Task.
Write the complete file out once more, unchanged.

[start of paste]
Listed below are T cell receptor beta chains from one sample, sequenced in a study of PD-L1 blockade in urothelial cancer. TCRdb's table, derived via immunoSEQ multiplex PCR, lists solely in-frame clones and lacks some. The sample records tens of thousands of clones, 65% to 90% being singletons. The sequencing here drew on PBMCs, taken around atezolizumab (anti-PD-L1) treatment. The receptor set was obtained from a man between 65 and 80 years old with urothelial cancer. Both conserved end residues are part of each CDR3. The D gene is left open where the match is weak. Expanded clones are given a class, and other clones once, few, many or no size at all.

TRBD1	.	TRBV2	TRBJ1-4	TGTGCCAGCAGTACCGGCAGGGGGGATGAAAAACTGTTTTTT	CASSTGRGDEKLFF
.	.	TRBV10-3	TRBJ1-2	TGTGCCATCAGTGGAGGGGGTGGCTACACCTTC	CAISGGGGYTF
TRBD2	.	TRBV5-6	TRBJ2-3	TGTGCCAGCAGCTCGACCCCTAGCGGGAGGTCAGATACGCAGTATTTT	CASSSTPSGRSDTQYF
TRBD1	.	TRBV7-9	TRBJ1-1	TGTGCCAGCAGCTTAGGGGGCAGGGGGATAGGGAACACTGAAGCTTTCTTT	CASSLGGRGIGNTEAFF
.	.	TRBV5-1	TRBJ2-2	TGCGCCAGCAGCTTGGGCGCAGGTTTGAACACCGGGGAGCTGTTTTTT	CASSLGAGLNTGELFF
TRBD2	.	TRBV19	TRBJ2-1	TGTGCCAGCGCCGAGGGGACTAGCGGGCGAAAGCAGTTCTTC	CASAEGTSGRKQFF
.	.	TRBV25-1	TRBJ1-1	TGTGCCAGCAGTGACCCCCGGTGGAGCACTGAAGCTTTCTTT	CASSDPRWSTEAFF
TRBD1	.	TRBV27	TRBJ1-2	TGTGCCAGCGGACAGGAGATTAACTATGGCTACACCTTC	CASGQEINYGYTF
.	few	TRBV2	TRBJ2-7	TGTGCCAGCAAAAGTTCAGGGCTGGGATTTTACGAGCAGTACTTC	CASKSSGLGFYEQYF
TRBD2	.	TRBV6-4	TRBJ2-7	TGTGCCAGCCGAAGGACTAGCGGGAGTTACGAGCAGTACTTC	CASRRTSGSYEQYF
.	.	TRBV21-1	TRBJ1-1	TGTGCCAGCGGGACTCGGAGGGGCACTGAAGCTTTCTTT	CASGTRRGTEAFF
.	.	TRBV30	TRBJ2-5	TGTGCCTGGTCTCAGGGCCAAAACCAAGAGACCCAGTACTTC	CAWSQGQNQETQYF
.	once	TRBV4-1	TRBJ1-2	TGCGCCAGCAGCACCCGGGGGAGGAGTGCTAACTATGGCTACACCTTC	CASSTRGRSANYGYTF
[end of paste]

Listed below are T cell receptor beta chains from one sample, sequenced in a study of PD-L1 blockade in urothelial cancer. TCRdb's table, derived via immunoSEQ multiplex PCR, lists solely in-frame clones and lacks some. The sample records tens of thousands of clones, 65% to 90% being singletons. The sequencing here drew on PBMCs, taken around atezolizumab (anti-PD-L1) treatment. The receptor set was obtained from a man between 65 and 80 years old with urothelial cancer. Both conserved end residues are part of each CDR3. The D gene is left open where the match is weak. Expanded clones are given a class, and other clones once, few, many or no size at all.

TRBD1	.	TRBV2	TRBJ1-4	TGTGCCAGCAGTACCGGCAGGGGGGATGAAAAACTGTTTTTT	CASSTGRGDEKLFF
.	.	TRBV10-3	TRBJ1-2	TGTGCCATCAGTGGAGGGGGTGGCTACACCTTC	CAISGGGGYTF
TRBD2	.	TRBV5-6	TRBJ2-3	TGTGCCAGCAGCTCGACCCCTAGCGGGAGGTCAGATACGCAGTATTTT	CASSSTPSGRSDTQYF
TRBD1	.	TRBV7-9	TRBJ1-1	TGTGCCAGCAGCTTAGGGGGCAGGGGGATAGGGAACACTGAAGCTTTCTTT	CASSLGGRGIGNTEAFF
.	.	TRBV5-1	TRBJ2-2	TGCGCCAGCAGCTTGGGCGCAGGTTTGAACACCGGGGAGCTGTTTTTT	CASSLGAGLNTGELFF
TRBD2	.	TRBV19	TRBJ2-1	TGTGCCAGCGCCGAGGGGACTAGCGGGCGAAAGCAGTTCTTC	CASAEGTSGRKQFF
.	.	TRBV25-1	TRBJ1-1	TGTGCCAGCAGTGACCCCCGGTGGAGCACTGAAGCTTTCTTT	CASSDPRWSTEAFF
TRBD1	.	TRBV27	TRBJ1-2	TGTGCCAGCGGACAGGAGATTAACTATGGCTACACCTTC	CASGQEINYGYTF
.	few	TRBV2	TRBJ2-7	TGTGCCAGCAAAAGTTCAGGGCTGGGATTTTACGAGCAGTACTTC	CASKSSGLGFYEQYF
TRBD2	.	TRBV6-4	TRBJ2-7	TGTGCCAGCCGAAGGACTAGCGGGAGTTACGAGCAGTACTTC	CASRRTSGSYEQYF
.	.	TRBV21-1	TRBJ1-1	TGTGCCAGCGGGACTCGGAGGGGCACTGAAGCTTTCTTT	CASGTRRGTEAFF
.	.	TRBV30	TRBJ2-5	TGTGCCTGGTCTCAGGGCCAAAACCAAGAGACCCAGTACTTC	CAWSQGQNQETQYF
.	once	TRBV4-1	TRBJ1-2	TGCGCCAGCAGCACCCGGGGGAGGAGTGCTAACTATGGCTACACCTTC	CASSTRGRSANYGYTF